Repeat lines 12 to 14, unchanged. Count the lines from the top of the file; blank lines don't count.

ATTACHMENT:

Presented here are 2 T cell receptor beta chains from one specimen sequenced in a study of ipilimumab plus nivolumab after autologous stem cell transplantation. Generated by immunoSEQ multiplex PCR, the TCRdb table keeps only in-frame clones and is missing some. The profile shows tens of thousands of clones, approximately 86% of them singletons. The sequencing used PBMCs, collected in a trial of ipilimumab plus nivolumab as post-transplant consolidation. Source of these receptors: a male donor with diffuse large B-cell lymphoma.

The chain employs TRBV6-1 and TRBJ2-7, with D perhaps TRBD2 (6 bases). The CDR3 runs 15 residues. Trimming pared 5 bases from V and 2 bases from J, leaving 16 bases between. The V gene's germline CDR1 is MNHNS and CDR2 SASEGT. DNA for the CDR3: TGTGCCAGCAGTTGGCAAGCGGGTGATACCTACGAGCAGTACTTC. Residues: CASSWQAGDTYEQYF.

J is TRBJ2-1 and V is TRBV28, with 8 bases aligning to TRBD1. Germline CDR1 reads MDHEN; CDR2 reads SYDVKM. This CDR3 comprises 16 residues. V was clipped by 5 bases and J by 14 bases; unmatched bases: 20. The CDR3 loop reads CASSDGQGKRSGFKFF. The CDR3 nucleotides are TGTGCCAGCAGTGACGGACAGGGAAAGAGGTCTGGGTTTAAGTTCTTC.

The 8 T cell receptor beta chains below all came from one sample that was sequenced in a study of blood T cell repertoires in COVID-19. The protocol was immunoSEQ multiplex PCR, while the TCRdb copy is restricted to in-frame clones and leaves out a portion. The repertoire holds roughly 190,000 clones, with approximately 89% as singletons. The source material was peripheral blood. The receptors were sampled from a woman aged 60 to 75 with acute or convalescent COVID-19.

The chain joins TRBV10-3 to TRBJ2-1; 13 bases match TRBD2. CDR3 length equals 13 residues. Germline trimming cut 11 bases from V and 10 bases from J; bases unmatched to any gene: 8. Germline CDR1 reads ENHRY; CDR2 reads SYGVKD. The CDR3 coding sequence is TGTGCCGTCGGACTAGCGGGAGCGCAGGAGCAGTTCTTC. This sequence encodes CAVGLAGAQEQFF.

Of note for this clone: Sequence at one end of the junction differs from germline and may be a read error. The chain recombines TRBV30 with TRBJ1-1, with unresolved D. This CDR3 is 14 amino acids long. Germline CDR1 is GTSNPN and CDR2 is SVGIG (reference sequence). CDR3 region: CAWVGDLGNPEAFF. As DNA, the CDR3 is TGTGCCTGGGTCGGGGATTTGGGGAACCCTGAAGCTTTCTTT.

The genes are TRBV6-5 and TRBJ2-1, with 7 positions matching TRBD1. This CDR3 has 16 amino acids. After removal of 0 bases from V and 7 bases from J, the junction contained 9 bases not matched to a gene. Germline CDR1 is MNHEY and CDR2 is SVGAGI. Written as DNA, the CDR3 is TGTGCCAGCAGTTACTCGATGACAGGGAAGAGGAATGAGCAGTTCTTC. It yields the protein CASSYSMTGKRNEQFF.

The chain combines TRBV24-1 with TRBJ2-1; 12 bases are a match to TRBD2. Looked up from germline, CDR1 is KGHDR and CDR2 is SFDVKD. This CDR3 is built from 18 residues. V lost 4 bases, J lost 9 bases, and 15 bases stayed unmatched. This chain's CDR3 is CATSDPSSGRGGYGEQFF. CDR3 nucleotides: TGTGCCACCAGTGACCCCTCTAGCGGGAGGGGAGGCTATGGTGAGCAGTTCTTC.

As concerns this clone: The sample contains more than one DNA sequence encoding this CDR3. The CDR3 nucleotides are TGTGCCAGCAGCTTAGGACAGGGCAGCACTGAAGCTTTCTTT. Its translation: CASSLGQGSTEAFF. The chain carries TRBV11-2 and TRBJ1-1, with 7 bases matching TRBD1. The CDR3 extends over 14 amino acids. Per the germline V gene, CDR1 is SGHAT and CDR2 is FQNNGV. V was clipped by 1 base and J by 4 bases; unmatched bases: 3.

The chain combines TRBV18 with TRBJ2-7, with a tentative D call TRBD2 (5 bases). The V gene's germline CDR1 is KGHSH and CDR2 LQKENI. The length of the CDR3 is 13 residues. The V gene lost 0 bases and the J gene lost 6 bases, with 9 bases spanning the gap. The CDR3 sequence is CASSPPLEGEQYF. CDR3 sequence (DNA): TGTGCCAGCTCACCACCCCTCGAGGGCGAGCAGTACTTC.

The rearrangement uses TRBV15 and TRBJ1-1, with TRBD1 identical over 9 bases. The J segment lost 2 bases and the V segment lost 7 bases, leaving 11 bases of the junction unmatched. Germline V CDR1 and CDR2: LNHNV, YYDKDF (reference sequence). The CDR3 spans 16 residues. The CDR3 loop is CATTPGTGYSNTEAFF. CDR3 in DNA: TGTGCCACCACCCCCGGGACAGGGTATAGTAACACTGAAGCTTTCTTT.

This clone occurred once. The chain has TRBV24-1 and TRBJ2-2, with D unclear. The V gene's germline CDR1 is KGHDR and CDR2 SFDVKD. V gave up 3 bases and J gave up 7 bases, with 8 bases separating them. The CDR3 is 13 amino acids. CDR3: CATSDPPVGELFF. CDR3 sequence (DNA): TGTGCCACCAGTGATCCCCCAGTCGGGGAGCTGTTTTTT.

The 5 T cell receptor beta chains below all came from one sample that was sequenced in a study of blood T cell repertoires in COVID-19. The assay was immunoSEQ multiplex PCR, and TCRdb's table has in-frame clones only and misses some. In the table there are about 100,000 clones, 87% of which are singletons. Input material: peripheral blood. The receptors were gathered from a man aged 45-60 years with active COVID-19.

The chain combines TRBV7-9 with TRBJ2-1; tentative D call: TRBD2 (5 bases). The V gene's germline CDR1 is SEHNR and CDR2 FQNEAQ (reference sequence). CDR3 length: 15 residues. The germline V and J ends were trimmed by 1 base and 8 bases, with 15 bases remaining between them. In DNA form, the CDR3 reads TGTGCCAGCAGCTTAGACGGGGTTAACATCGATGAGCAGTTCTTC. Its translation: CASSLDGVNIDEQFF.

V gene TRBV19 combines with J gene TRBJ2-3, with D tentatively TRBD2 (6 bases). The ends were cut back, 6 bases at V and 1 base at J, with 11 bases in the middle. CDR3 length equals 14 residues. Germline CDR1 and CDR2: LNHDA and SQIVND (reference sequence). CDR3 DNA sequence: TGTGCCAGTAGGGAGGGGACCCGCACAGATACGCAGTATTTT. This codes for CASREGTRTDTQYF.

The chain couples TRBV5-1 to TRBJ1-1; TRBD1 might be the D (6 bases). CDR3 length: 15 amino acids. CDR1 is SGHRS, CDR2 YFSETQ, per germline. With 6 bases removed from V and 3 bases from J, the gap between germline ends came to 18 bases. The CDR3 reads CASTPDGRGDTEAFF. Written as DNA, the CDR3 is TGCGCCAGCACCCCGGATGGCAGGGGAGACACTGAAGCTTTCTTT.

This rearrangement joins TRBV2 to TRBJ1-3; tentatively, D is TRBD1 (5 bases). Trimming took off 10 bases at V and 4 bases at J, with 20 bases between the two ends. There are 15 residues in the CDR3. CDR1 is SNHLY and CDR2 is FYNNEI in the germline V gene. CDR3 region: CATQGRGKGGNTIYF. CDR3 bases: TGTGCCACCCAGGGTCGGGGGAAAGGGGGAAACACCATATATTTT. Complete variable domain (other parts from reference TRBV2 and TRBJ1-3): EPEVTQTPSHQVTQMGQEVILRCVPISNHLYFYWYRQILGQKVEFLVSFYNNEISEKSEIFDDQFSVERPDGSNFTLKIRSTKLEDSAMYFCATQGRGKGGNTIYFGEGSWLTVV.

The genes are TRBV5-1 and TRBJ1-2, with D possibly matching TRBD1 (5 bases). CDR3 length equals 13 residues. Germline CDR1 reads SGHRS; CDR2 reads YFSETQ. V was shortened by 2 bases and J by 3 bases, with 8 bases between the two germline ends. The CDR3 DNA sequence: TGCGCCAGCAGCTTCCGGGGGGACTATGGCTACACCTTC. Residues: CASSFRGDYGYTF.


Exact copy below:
This clone occurred once. The chain has TRBV24-1 and TRBJ2-2, with D unclear. The V gene's germline CDR1 is KGHDR and CDR2 SFDVKD. V gave up 3 bases and J gave up 7 bases, with 8 bases separating them. The CDR3 is 13 amino acids. CDR3: CATSDPPVGELFF. CDR3 sequence (DNA): TGTGCCACCAGTGATCCCCCAGTCGGGGAGCTGTTTTTT.

The 5 T cell receptor beta chains below all came from one sample that was sequenced in a study of blood T cell repertoires in COVID-19. The assay was immunoSEQ multiplex PCR, and TCRdb's table has in-frame clones only and misses some. In the table there are about 100,000 clones, 87% of which are singletons. Input material: peripheral blood. The receptors were gathered from a man aged 45-60 years with active COVID-19.

The chain combines TRBV7-9 with TRBJ2-1; tentative D call: TRBD2 (5 bases). The V gene's germline CDR1 is SEHNR and CDR2 FQNEAQ (reference sequence). CDR3 length: 15 residues. The germline V and J ends were trimmed by 1 base and 8 bases, with 15 bases remaining between them. In DNA form, the CDR3 reads TGTGCCAGCAGCTTAGACGGGGTTAACATCGATGAGCAGTTCTTC. Its translation: CASSLDGVNIDEQFF.